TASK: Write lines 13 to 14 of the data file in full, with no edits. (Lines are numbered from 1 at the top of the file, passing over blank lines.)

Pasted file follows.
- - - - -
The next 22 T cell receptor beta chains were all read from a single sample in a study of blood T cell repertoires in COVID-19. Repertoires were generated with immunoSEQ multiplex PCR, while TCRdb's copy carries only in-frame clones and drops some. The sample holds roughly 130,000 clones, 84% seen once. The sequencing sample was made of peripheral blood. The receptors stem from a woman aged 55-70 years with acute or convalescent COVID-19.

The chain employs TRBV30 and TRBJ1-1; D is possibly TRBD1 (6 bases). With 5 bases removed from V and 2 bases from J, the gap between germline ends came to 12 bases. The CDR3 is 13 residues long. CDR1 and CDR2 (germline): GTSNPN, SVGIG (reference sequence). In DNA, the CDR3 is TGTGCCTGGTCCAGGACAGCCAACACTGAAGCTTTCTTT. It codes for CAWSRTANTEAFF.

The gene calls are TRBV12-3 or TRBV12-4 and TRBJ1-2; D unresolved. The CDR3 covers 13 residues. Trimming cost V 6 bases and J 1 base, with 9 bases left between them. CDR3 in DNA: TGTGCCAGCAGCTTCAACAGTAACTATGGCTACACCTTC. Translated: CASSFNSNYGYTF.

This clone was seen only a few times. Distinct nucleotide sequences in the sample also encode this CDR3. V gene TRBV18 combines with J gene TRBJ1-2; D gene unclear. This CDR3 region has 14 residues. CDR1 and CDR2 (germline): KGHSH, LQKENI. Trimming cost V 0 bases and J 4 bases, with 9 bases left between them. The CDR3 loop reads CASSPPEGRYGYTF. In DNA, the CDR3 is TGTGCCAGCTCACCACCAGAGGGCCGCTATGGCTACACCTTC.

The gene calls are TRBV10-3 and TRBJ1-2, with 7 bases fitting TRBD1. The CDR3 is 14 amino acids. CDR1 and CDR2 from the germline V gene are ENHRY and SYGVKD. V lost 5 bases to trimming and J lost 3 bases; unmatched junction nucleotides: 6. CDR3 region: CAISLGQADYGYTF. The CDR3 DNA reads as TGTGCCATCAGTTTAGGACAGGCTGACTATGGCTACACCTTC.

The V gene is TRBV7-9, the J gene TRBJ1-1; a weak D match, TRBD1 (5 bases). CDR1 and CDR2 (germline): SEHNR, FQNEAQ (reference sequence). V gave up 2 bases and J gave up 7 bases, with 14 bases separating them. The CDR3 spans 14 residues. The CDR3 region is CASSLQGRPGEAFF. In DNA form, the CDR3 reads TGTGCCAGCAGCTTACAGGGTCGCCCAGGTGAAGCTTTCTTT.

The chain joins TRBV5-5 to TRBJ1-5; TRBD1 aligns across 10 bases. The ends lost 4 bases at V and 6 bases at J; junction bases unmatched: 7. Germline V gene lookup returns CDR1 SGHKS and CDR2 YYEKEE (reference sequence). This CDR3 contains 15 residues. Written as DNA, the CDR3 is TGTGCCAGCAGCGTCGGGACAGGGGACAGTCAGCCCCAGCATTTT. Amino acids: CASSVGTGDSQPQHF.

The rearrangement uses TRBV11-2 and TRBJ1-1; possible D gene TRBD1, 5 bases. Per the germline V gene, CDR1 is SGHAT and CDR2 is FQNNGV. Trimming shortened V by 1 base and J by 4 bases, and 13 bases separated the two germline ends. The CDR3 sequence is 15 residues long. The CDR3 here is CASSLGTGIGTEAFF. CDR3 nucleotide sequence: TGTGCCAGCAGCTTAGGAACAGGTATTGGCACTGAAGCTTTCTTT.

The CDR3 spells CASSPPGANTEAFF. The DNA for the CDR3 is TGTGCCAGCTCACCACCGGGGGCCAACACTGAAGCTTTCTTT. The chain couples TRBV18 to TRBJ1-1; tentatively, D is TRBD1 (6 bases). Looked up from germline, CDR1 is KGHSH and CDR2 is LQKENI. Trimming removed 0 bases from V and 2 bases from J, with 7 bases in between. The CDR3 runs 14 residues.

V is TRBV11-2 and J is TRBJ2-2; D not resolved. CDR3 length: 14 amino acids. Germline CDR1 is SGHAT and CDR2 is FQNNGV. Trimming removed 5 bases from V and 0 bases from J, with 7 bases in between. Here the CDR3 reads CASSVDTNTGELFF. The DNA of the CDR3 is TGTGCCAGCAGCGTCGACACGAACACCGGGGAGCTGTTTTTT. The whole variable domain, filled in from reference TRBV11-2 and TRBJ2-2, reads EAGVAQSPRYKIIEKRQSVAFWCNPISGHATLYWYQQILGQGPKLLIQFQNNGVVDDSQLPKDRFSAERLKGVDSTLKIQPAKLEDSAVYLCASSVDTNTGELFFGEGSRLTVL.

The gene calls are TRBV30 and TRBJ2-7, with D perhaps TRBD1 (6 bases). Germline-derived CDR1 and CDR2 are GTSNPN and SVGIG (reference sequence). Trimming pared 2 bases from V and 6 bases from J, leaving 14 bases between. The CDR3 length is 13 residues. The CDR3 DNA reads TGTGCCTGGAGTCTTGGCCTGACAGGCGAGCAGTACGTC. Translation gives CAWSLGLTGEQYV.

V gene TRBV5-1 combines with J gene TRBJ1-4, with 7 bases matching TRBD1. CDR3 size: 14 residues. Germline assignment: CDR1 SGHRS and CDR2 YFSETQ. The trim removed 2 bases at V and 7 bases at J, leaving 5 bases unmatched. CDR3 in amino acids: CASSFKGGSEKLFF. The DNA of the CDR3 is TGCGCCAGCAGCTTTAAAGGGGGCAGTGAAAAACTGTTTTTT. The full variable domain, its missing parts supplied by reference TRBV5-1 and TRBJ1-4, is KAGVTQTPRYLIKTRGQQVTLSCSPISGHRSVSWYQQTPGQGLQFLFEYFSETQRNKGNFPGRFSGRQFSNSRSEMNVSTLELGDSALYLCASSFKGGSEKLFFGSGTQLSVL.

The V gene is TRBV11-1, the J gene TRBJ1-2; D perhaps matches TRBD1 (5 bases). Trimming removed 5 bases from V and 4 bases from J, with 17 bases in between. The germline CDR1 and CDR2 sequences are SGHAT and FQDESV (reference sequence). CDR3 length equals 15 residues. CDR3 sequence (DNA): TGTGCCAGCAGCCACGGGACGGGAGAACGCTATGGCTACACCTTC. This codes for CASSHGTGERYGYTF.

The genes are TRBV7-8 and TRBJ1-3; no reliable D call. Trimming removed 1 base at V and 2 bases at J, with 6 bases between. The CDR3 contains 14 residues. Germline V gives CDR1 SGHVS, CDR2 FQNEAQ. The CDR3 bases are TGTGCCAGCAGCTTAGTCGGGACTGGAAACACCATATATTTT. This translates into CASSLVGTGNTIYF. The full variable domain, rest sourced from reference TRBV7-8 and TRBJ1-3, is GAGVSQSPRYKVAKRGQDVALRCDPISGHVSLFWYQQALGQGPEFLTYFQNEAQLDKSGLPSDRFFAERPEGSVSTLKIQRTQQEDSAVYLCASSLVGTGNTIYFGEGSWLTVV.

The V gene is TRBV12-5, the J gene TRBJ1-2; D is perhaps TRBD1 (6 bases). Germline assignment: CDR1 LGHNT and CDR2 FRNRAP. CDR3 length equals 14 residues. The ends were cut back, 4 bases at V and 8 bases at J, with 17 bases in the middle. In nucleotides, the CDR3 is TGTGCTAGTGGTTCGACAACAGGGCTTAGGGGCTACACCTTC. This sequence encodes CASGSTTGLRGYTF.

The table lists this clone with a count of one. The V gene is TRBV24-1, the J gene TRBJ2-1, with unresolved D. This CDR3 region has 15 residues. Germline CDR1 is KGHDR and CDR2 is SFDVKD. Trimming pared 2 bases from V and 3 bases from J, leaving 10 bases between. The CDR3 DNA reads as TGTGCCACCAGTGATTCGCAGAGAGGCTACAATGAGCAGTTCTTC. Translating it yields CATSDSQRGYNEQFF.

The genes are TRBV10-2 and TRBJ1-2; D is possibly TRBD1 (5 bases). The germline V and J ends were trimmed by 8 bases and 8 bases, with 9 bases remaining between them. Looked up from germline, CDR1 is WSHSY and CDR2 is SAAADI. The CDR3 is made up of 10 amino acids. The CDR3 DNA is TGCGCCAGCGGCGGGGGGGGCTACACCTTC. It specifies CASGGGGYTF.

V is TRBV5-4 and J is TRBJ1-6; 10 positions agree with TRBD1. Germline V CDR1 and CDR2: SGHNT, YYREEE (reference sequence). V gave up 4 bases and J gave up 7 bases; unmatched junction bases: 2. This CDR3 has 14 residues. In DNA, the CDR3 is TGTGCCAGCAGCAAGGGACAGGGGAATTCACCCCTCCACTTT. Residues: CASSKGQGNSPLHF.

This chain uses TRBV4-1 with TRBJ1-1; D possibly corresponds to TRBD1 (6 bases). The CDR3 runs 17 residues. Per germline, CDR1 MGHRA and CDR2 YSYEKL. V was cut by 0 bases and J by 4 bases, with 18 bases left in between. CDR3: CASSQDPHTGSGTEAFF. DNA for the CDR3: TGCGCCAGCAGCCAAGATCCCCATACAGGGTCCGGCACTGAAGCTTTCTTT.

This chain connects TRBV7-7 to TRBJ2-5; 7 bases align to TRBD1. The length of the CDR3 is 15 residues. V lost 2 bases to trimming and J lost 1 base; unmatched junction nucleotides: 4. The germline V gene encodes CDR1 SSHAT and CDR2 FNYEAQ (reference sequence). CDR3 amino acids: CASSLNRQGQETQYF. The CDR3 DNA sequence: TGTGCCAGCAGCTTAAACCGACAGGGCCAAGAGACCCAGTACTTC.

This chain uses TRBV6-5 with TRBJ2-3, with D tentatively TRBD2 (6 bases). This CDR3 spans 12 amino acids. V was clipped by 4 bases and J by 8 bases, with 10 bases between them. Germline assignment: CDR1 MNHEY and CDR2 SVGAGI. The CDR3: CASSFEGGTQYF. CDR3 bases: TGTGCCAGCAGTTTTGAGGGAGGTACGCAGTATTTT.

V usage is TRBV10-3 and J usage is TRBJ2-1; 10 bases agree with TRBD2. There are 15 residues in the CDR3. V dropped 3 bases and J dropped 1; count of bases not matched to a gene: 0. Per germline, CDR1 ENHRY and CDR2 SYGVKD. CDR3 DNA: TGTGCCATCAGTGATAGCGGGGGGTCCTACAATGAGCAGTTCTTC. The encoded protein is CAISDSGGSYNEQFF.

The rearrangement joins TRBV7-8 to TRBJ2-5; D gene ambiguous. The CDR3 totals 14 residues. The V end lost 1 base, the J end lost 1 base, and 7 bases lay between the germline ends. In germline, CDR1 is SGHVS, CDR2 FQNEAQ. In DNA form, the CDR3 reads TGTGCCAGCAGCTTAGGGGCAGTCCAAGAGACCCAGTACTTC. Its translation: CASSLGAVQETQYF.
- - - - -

The V gene is TRBV11-1, the J gene TRBJ1-2; D perhaps matches TRBD1 (5 bases). Trimming removed 5 bases from V and 4 bases from J, with 17 bases in between. The germline CDR1 and CDR2 sequences are SGHAT and FQDESV (reference sequence). CDR3 length equals 15 residues. CDR3 sequence (DNA): TGTGCCAGCAGCCACGGGACGGGAGAACGCTATGGCTACACCTTC. This codes for CASSHGTGERYGYTF.

The genes are TRBV7-8 and TRBJ1-3; no reliable D call. Trimming removed 1 base at V and 2 bases at J, with 6 bases between. The CDR3 contains 14 residues. Germline V gives CDR1 SGHVS, CDR2 FQNEAQ. The CDR3 bases are TGTGCCAGCAGCTTAGTCGGGACTGGAAACACCATATATTTT. This translates into CASSLVGTGNTIYF. The full variable domain, rest sourced from reference TRBV7-8 and TRBJ1-3, is GAGVSQSPRYKVAKRGQDVALRCDPISGHVSLFWYQQALGQGPEFLTYFQNEAQLDKSGLPSDRFFAERPEGSVSTLKIQRTQQEDSAVYLCASSLVGTGNTIYFGEGSWLTVV.